Alveolar Pressure and the Inspiratory Hold Manoeuvre

Created on Tue, 06/16/2015 - 18:12
Last updated on Tue, 06/16/2015 - 18:31
The inspiratory hold manoeuvre abolishes the pressure contribution from the airway resistance, and reveals the pressure in the alveoli.

Performing the inspiratory hold manoeuvre

Alveolar pressure and the inspiratory hold manoeuvre

This is very similar to measuring intrinsic PEEP with an expiratory breath hold.

Once again, airway pressure has 2 components: (the resistance of the airways and the pressure in the alveoli)

What did we just measure?...

That was Pplat, the plateau arway pressure, which is directly related to alveolar pressure.

It is the alveolar pressure you are interested in.  This is what determines your oxygenation.

However, you are never measuring that directly, because the pressure gauge is deep inside the ventilator.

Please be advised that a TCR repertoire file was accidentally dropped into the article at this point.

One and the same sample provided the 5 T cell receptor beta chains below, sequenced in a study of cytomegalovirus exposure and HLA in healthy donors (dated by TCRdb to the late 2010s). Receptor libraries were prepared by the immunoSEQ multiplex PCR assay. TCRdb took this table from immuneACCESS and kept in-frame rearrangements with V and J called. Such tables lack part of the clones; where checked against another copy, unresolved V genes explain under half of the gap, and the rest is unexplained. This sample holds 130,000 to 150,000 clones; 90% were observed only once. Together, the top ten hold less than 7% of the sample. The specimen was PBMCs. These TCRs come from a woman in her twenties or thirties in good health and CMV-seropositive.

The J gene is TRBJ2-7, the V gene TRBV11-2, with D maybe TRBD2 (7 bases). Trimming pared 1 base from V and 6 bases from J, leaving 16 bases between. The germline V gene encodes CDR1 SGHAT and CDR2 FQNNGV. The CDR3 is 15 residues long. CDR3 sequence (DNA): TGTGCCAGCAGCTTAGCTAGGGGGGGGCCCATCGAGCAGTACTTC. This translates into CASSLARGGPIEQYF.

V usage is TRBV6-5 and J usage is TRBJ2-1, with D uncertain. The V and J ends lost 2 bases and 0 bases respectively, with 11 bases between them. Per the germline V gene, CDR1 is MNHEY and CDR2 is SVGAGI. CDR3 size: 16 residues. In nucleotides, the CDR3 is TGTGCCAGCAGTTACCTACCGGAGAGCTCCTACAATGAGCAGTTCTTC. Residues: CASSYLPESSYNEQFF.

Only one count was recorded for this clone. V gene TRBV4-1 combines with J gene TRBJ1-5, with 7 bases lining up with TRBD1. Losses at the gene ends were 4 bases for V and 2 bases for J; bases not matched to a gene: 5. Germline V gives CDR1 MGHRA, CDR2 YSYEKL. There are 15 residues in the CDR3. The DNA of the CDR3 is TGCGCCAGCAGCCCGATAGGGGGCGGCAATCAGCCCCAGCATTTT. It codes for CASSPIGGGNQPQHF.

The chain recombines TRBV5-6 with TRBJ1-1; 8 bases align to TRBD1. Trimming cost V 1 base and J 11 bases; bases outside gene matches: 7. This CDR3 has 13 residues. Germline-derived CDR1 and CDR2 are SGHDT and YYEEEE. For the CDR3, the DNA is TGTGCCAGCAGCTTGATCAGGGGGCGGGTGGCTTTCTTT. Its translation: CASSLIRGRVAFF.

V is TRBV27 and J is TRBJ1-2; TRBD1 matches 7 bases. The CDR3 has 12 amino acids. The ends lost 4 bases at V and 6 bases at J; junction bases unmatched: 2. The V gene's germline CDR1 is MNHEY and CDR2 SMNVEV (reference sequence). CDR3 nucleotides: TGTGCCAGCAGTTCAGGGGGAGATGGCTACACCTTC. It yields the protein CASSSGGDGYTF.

You are measuring the pressure in the circuit, that is to say, the airway.

Airway pressure = (resistance of airways) + (alveolar pressure)

Resistance of airways = flow x resistance

Alveolar pressure = (volume over compliance) + PEEP                                                    

If airway pressure = flow x resistance + (volume over compliance) + PEEP,

…. and you take away flow (by stopping the inspiration), and you ignore (or subtract) PEEP, then...            

Airway pressure  = (0 x resistance) + (volume over compliance)

Thus, in absence of flow,

                Airway pressure = alveolar pressure

The alveolar pressure should not get above 30 cmH2O.


In asthmatics, this manoeuvre also reveals the degree of dynamic hyperinflation. In those people, the alveolar pressure



Most of this information comes from only two textbooks. With "Basic Assessment and Support in Intensive Care" by Gomersall et al (as well as whatever I picked up during the BASIC course) as a foundation, I built using the humongous and canonical "Principles and Practice of Mechanical Ventilation" by Tobins et al – the 1442 page 2nd edition.